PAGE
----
If caring about our ’hood means I’m a whiner, then rosin up the tiny violin

One of the most remarkable things about the Advocate is that people actually read it and care about what they read. Given the travails in the media business these days — the company that publishes Sports Illustrated is losing money, believe it or not — that’s amazing. Your loyalty is the main reason why we have been here for more than 15 years.

So when I make a mistake, as I did last month in discussing why the Medallion shopping center is called the Medallion shopping center, it’s not surprising that the e-mails poured in (and are still coming in, weeks after the column appeared). Yes, I was aware there was a store called Medallion there — why I wrote that the center was named after a theater rather than the store remains a mystery to me. I am, after all, supposed to know better.

It’s also remarkable that so many readers take so much offense at what I write, especially about real estate development. I have never objected to their objections, because if I have a right to my opinion, they certainly have a right to theirs (though my standing policy is that they should try to spell “moron” and “idiot” correctly; however I’m not as fussy about punctuation). What has always baffled me is why they get so angry, including the letter this month that says I do entirely too much whining, and that they’re quite tired of it.

It is true that many people over the years (starting with my mother) have noticed that I do sometimes whine. I have also been accused of bellyaching, griping, and even ranting and raving, especially when I get on the subject of the Chicago Cubs or Richard Nixon. But regardless of anything else, my first concern is for the neighborhood and what we have here — a community that is a terrific place to live, not because someone with money has anointed it as such, but because those of us who live here have worked to make it so terrific. Our blood, toil, tears and sweat built this, and that’s something to be proud of.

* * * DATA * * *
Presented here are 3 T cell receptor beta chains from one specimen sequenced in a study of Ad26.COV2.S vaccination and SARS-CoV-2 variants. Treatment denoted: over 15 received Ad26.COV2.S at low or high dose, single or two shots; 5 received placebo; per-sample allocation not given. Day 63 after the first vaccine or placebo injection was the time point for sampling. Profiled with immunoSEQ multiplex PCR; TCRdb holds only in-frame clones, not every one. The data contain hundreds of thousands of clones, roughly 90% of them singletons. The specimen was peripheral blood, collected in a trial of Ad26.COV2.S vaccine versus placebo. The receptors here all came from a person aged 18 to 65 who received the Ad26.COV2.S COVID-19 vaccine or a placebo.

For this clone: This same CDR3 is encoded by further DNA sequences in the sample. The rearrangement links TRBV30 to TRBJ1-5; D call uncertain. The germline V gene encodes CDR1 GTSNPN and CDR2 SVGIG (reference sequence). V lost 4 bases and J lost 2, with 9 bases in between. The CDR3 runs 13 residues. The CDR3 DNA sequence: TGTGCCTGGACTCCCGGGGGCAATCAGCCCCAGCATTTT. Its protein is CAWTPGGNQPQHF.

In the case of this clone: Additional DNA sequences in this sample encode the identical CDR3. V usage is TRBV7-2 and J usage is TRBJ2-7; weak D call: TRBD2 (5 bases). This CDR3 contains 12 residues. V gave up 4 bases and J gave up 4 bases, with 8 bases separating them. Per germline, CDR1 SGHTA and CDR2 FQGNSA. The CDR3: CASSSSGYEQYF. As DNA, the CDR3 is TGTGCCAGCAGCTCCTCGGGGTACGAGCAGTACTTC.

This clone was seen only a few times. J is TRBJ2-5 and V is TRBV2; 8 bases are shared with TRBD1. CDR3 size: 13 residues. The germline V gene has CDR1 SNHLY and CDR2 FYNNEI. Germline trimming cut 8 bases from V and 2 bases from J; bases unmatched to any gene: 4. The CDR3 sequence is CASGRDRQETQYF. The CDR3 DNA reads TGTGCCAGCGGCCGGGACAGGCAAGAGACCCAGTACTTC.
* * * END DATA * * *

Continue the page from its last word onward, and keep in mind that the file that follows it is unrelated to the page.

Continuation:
Do I think that quality of life we have here is more important than someone else’s right to make money, especially at the neighborhood’s expense? You bet. And if that’s whining, then I’m going to keep whining until the undertaker drags my cold, dead hands from this keyboard.

I once asked someone who doesn’t agree with me about this stuff: Why this fascination with money? How much money is enough? Their answer: It’s a question not even worth asking. Which to me is even scarier, that making a bundle is more important than your neighbors.

Also on readers’ minds is next spring’s mayoral election, now that the incumbent has decided not to run for re-election. Regular visitors to this space will know there is no love lost between the mayor and myself, so it may sound surprising to hear that she will be missed. Because, to paraphrase Louis XV (and yes, I double-checked that one), after her, the deluge.

For all of the mayor’s faults, she remained more or less a neighborhood advocate. None of the candidates — announced or rumored — has yet demonstrated they will put the interests of the neighborhoods above those of the people who think asking how much money is enough is not a legitimate question.

Besides, I don’t think her political career is over. U.S. Senator John Cornyn’s term is up in 2008, and several people I have talked to expect her to run against Cornyn. Which will actually be quite interesting, since the mayor is so much fun to write about, and Cornyn is Cornyn.

One caveat, though: The political highway is littered with Dallas mayors whose electoral careers ended when they stopped being mayor, including heavyweights such as Ron Kirk and Steve Bartlett.

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